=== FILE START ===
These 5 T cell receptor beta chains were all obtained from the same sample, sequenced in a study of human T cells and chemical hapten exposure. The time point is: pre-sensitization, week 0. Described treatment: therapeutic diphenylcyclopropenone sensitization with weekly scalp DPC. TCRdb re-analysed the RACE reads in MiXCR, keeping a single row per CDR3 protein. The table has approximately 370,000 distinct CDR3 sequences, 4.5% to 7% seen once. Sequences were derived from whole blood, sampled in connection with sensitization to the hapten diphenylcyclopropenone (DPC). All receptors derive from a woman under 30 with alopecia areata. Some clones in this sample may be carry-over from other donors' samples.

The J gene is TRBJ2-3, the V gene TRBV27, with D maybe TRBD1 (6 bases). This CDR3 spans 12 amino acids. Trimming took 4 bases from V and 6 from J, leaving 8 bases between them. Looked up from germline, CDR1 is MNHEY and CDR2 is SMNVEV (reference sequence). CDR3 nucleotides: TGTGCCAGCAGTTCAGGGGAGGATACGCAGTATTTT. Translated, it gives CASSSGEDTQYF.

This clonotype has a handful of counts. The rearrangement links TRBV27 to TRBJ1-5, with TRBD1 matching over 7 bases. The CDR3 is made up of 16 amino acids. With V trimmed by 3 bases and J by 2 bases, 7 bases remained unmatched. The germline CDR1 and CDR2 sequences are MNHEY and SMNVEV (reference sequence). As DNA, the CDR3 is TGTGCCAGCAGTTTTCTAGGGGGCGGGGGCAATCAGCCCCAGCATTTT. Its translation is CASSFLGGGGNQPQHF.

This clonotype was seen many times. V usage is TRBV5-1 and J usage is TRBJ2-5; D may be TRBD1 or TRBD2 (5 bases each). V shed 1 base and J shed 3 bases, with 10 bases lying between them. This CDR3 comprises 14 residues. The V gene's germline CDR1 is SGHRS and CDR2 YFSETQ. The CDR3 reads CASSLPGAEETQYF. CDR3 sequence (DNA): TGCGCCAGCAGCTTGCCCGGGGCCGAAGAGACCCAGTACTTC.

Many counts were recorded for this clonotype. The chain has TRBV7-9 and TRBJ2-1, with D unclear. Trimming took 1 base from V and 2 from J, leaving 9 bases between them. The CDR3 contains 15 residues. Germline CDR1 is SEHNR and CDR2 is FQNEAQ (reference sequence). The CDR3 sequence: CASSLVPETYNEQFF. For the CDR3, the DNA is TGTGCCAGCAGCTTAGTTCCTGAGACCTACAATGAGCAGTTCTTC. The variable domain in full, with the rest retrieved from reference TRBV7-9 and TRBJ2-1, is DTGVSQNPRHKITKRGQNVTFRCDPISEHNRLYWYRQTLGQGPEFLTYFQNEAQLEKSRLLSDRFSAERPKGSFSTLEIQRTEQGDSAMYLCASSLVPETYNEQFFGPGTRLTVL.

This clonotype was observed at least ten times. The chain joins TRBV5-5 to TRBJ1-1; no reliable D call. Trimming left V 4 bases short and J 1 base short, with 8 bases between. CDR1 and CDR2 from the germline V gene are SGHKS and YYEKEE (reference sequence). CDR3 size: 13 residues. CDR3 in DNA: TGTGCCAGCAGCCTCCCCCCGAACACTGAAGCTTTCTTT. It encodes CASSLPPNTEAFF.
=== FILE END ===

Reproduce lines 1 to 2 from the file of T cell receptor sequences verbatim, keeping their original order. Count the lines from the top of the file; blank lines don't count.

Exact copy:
These 5 T cell receptor beta chains were all obtained from the same sample, sequenced in a study of human T cells and chemical hapten exposure. The time point is: pre-sensitization, week 0. Described treatment: therapeutic diphenylcyclopropenone sensitization with weekly scalp DPC. TCRdb re-analysed the RACE reads in MiXCR, keeping a single row per CDR3 protein. The table has approximately 370,000 distinct CDR3 sequences, 4.5% to 7% seen once. Sequences were derived from whole blood, sampled in connection with sensitization to the hapten diphenylcyclopropenone (DPC). All receptors derive from a woman under 30 with alopecia areata. Some clones in this sample may be carry-over from other donors' samples.

The J gene is TRBJ2-3, the V gene TRBV27, with D maybe TRBD1 (6 bases). This CDR3 spans 12 amino acids. Trimming took 4 bases from V and 6 from J, leaving 8 bases between them. Looked up from germline, CDR1 is MNHEY and CDR2 is SMNVEV (reference sequence). CDR3 nucleotides: TGTGCCAGCAGTTCAGGGGAGGATACGCAGTATTTT. Translated, it gives CASSSGEDTQYF.